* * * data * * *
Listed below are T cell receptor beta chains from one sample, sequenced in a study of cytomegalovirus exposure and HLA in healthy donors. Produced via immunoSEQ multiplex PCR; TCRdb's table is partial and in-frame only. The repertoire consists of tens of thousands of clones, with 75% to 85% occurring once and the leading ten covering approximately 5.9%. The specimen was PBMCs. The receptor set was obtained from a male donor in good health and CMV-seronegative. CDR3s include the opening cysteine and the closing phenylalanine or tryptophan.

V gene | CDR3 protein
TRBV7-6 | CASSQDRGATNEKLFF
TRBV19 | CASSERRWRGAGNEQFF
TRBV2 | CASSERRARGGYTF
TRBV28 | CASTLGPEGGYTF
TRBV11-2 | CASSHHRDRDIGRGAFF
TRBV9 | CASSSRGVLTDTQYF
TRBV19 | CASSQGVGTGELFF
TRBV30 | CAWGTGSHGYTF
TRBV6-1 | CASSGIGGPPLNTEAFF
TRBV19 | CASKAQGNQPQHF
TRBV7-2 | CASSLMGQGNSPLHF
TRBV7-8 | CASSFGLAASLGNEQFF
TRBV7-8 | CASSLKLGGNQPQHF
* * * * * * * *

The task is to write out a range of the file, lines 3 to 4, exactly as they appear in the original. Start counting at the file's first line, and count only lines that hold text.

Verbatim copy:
TRBV7-6 | CASSQDRGATNEKLFF
TRBV19 | CASSERRWRGAGNEQFF